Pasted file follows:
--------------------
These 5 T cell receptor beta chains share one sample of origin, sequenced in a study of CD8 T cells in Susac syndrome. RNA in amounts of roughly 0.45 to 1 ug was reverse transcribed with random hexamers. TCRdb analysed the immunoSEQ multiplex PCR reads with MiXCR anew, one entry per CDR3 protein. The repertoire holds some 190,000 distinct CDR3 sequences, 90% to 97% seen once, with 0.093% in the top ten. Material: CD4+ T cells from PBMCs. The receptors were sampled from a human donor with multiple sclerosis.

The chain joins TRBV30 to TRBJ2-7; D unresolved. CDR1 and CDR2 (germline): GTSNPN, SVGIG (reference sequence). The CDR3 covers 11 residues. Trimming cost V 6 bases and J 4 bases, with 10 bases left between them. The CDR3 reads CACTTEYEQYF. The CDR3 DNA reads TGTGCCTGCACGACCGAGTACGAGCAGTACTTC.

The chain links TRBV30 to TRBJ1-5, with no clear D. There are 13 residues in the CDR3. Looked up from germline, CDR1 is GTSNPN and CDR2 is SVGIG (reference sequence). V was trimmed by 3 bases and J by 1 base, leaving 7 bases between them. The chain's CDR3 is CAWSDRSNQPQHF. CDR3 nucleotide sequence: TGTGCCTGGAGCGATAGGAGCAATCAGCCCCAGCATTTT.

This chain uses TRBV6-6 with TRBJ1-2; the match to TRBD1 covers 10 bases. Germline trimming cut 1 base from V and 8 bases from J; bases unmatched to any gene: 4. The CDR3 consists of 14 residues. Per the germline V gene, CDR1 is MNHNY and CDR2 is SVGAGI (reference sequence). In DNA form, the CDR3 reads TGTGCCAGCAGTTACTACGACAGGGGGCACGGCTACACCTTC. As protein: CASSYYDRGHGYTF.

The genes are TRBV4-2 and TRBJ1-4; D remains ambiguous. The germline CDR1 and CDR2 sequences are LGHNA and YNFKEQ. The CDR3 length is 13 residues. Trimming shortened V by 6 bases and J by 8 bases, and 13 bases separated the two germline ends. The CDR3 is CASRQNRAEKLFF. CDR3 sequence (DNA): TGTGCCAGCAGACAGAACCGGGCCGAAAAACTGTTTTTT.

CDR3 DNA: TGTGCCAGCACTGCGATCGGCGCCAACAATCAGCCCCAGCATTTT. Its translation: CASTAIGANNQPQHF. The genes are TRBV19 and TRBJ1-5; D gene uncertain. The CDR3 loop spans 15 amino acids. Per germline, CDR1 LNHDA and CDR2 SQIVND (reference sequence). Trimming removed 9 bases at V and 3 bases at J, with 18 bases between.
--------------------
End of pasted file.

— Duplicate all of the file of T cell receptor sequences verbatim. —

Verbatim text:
These 5 T cell receptor beta chains share one sample of origin, sequenced in a study of CD8 T cells in Susac syndrome. RNA in amounts of roughly 0.45 to 1 ug was reverse transcribed with random hexamers. TCRdb analysed the immunoSEQ multiplex PCR reads with MiXCR anew, one entry per CDR3 protein. The repertoire holds some 190,000 distinct CDR3 sequences, 90% to 97% seen once, with 0.093% in the top ten. Material: CD4+ T cells from PBMCs. The receptors were sampled from a human donor with multiple sclerosis.

The chain joins TRBV30 to TRBJ2-7; D unresolved. CDR1 and CDR2 (germline): GTSNPN, SVGIG (reference sequence). The CDR3 covers 11 residues. Trimming cost V 6 bases and J 4 bases, with 10 bases left between them. The CDR3 reads CACTTEYEQYF. The CDR3 DNA reads TGTGCCTGCACGACCGAGTACGAGCAGTACTTC.

The chain links TRBV30 to TRBJ1-5, with no clear D. There are 13 residues in the CDR3. Looked up from germline, CDR1 is GTSNPN and CDR2 is SVGIG (reference sequence). V was trimmed by 3 bases and J by 1 base, leaving 7 bases between them. The chain's CDR3 is CAWSDRSNQPQHF. CDR3 nucleotide sequence: TGTGCCTGGAGCGATAGGAGCAATCAGCCCCAGCATTTT.

This chain uses TRBV6-6 with TRBJ1-2; the match to TRBD1 covers 10 bases. Germline trimming cut 1 base from V and 8 bases from J; bases unmatched to any gene: 4. The CDR3 consists of 14 residues. Per the germline V gene, CDR1 is MNHNY and CDR2 is SVGAGI (reference sequence). In DNA form, the CDR3 reads TGTGCCAGCAGTTACTACGACAGGGGGCACGGCTACACCTTC. As protein: CASSYYDRGHGYTF.

The genes are TRBV4-2 and TRBJ1-4; D remains ambiguous. The germline CDR1 and CDR2 sequences are LGHNA and YNFKEQ. The CDR3 length is 13 residues. Trimming shortened V by 6 bases and J by 8 bases, and 13 bases separated the two germline ends. The CDR3 is CASRQNRAEKLFF. CDR3 sequence (DNA): TGTGCCAGCAGACAGAACCGGGCCGAAAAACTGTTTTTT.

CDR3 DNA: TGTGCCAGCACTGCGATCGGCGCCAACAATCAGCCCCAGCATTTT. Its translation: CASTAIGANNQPQHF. The genes are TRBV19 and TRBJ1-5; D gene uncertain. The CDR3 loop spans 15 amino acids. Per germline, CDR1 LNHDA and CDR2 SQIVND (reference sequence). Trimming removed 9 bases at V and 3 bases at J, with 18 bases between.